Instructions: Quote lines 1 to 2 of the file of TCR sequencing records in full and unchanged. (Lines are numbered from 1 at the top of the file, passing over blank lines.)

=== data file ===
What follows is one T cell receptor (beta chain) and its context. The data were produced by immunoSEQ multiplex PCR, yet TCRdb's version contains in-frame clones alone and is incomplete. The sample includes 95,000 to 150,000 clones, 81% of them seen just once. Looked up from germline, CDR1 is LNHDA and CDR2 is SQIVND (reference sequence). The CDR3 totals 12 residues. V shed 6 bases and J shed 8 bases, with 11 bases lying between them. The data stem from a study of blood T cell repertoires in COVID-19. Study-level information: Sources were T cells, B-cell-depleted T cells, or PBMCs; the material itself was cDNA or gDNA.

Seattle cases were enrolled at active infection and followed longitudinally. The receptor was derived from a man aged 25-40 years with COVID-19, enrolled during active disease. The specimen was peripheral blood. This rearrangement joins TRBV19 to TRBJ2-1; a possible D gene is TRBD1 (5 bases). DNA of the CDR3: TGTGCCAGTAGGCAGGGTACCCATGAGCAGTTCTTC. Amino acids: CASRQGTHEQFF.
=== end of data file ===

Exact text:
What follows is one T cell receptor (beta chain) and its context. The data were produced by immunoSEQ multiplex PCR, yet TCRdb's version contains in-frame clones alone and is incomplete. The sample includes 95,000 to 150,000 clones, 81% of them seen just once. Looked up from germline, CDR1 is LNHDA and CDR2 is SQIVND (reference sequence). The CDR3 totals 12 residues. V shed 6 bases and J shed 8 bases, with 11 bases lying between them. The data stem from a study of blood T cell repertoires in COVID-19. Study-level information: Sources were T cells, B-cell-depleted T cells, or PBMCs; the material itself was cDNA or gDNA.

Seattle cases were enrolled at active infection and followed longitudinally. The receptor was derived from a man aged 25-40 years with COVID-19, enrolled during active disease. The specimen was peripheral blood. This rearrangement joins TRBV19 to TRBJ2-1; a possible D gene is TRBD1 (5 bases). DNA of the CDR3: TGTGCCAGTAGGCAGGGTACCCATGAGCAGTTCTTC. Amino acids: CASRQGTHEQFF.